Over the course of the 1930s, the military gained significant control over the Japanese government, leading to a series of assassinations and an intensification of censorship within the media. Following the outbreak of World War 2 in 1939, Japan sided with the Axis Alliance, having already commenced the war in the Pacific by invading China in 1937.

Despite early successes by the Japanese army over the course of World War 2, Japan surrendered to the Allies following the atomic bombings on Hiroshima and Nagasaki, bringing an end to the war. The four decades following the war saw incredible economic growth in Japan, which has since been referred to as the “Japanese Miracle.”

Prior to World War 2, painting during the Shōwa period was dominated by abstract techniques, Barbizon influences and traditional Nihonga techniques. During World War 2, government censorship limited Japanese art to only include patriotic themes, with many popular Japanese artists taking part in the government’s propaganda effort.

From 1960 onwards, both anime and manga surged in popularity and went on to influence a broad range of Japanese pop culture, including art, video games and cosplay.

Architecture reflected the social and political progression of the Shōwa period. The early Shōwa period saw the prominence of nationalist architecture, with architects looking to recreate traditional Japanese architecture with modern materials and techniques (such as reinforced concrete). During the 1950s and 1960s, the Metabolist movement came to the forefront of Japanese architecture, which featured a number of abstract ‘capsules’ attached to a central building core.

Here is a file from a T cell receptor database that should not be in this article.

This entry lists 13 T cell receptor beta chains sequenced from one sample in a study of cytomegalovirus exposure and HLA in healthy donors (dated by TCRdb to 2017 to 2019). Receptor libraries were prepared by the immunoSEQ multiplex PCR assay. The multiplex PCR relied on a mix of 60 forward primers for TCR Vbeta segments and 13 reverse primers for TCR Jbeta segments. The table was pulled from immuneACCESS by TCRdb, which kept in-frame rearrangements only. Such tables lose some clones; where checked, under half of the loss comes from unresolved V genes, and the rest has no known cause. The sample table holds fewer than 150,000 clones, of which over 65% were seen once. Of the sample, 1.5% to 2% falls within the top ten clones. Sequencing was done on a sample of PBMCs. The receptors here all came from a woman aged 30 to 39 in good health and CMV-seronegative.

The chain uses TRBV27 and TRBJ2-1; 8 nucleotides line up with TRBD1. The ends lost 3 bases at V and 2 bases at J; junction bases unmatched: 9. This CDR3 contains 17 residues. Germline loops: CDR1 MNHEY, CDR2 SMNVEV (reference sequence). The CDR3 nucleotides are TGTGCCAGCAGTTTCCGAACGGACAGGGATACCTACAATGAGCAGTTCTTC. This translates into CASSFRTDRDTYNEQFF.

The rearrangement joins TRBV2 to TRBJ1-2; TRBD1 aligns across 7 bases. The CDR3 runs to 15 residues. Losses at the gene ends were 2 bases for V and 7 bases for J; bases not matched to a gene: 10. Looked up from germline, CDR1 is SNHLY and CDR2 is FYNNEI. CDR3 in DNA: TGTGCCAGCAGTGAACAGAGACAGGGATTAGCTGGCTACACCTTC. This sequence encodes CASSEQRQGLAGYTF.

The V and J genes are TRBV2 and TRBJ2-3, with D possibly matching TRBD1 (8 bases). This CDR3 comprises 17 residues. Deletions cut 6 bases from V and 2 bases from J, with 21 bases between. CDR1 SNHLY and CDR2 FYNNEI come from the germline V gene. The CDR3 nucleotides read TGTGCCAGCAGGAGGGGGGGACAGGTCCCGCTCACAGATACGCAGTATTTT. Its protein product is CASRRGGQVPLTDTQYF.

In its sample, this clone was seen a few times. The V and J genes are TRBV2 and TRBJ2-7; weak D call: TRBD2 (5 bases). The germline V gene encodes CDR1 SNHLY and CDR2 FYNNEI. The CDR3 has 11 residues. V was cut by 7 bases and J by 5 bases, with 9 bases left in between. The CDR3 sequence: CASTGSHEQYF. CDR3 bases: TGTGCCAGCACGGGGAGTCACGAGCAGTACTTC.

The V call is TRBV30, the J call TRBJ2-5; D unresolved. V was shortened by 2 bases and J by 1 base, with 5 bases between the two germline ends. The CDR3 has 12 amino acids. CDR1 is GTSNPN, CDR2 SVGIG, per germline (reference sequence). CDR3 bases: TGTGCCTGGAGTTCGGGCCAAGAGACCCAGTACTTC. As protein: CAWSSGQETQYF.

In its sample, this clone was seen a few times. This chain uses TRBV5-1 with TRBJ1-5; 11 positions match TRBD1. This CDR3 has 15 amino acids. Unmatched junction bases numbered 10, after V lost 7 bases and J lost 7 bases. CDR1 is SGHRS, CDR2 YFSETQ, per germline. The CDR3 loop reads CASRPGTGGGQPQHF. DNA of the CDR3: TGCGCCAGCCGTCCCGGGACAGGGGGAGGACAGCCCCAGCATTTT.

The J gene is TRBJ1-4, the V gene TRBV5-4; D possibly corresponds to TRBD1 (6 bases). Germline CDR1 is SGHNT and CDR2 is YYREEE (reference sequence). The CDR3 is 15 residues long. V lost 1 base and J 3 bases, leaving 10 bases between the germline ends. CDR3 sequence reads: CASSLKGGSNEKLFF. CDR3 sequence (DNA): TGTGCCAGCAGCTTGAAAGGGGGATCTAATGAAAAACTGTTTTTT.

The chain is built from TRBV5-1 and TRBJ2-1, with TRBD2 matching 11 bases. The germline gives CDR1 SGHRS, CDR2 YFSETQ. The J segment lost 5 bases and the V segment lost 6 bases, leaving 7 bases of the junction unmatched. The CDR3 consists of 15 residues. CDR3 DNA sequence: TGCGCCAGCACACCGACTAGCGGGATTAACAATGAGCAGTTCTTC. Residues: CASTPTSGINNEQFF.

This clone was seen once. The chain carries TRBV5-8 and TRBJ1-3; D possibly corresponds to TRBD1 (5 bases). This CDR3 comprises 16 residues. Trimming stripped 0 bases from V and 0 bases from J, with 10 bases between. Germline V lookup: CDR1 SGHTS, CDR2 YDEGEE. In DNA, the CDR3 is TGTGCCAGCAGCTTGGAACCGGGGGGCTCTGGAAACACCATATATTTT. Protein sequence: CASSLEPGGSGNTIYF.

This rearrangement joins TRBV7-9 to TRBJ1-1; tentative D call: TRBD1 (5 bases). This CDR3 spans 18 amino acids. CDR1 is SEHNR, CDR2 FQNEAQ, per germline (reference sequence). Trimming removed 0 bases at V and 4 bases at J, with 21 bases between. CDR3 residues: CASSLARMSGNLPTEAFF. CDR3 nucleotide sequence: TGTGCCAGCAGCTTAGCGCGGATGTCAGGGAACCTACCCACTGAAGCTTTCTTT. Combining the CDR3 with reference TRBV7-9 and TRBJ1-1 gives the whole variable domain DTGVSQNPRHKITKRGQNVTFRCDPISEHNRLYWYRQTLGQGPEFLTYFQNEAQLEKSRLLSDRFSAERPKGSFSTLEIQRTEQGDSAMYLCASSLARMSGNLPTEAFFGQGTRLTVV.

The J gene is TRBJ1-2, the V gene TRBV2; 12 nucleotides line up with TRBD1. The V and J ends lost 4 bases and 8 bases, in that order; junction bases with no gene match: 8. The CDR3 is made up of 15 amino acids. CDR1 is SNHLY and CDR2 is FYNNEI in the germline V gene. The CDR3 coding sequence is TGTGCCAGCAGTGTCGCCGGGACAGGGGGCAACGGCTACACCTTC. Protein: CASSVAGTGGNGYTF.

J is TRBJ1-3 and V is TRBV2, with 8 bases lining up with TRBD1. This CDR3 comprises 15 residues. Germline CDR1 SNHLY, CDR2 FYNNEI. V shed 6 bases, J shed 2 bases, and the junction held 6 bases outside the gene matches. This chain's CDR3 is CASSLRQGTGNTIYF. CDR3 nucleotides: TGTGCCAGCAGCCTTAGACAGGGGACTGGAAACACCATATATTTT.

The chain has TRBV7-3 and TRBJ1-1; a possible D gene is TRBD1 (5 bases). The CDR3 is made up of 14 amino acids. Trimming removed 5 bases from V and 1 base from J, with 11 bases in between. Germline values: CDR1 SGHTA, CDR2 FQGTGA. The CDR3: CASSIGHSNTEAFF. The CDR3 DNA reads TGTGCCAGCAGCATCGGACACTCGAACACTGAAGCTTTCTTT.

a brightly lit modern street in Tokyo showing

Heisei period (1989–2019)

Tsugu Akihito ascended to the throne following the death of his father Emperor Michinomiya Hirohito, signifying the start of the Heisei period.

Despite the significant progress of Japan’s status as a global economic force over the preceding Shōwa period, the Heisei period experienced its fair share of political turbulence. Japan went through 17 prime ministers, coupled with the significant economic disruption caused by the 2008 financial crisis. Japan also fell victim to a number of devastating natural disasters during Akihito’s reign, including a major earthquake in Kōbe in 1995 as well as the 2011 earthquake and tsunami in Honshu.

Like many other countries, Japan adopted a contemporary and international scope to architecture during the Heisei period. Minimalist, balanced and clean designs were used to construct a wide range of buildings, from skyscrapers to radio towers.

Anime, manga and video games continued to surge in popularity over the course of the Heisei period. The 1990’s saw the ‘golden age’ of console RPGs, with Japanese video game designers placing substantially more emphasis on the personality and background of video game characters than their western counterparts. This served as a turning point in Japan’s innovative and story-based approach to video games, which was rapidly adopted all over the world over the course of the late-20th and early-21st centuries.

Reiwa period (2019–present)

Following the abdication of Emperor Akihito in 2019, his son Prince Naruhito ascended to the throne, marking the start of the Reiwa period. The name Reiwa is formed of two ideograms, which translates in English to “Beautiful Harmony”.

Along with the rest of the world, the most significant political event during the young Reiwa period has been the onset of the COVID-19 pandemic, triggering a state of recession in Japan due to the major economic impacts of the pandemic. Along with several other countries, Japan donated both medical equipment and funds to China during the early-onset of the pandemic.

Closing Thoughts about Japanese History

We hope this guide has provided you with everything you need to know about Japan’s extensive history! If you enjoyed this article, why not read our guide to Japanese Shinto shrines and Buddhist temples next?

a dimly lit street in Japan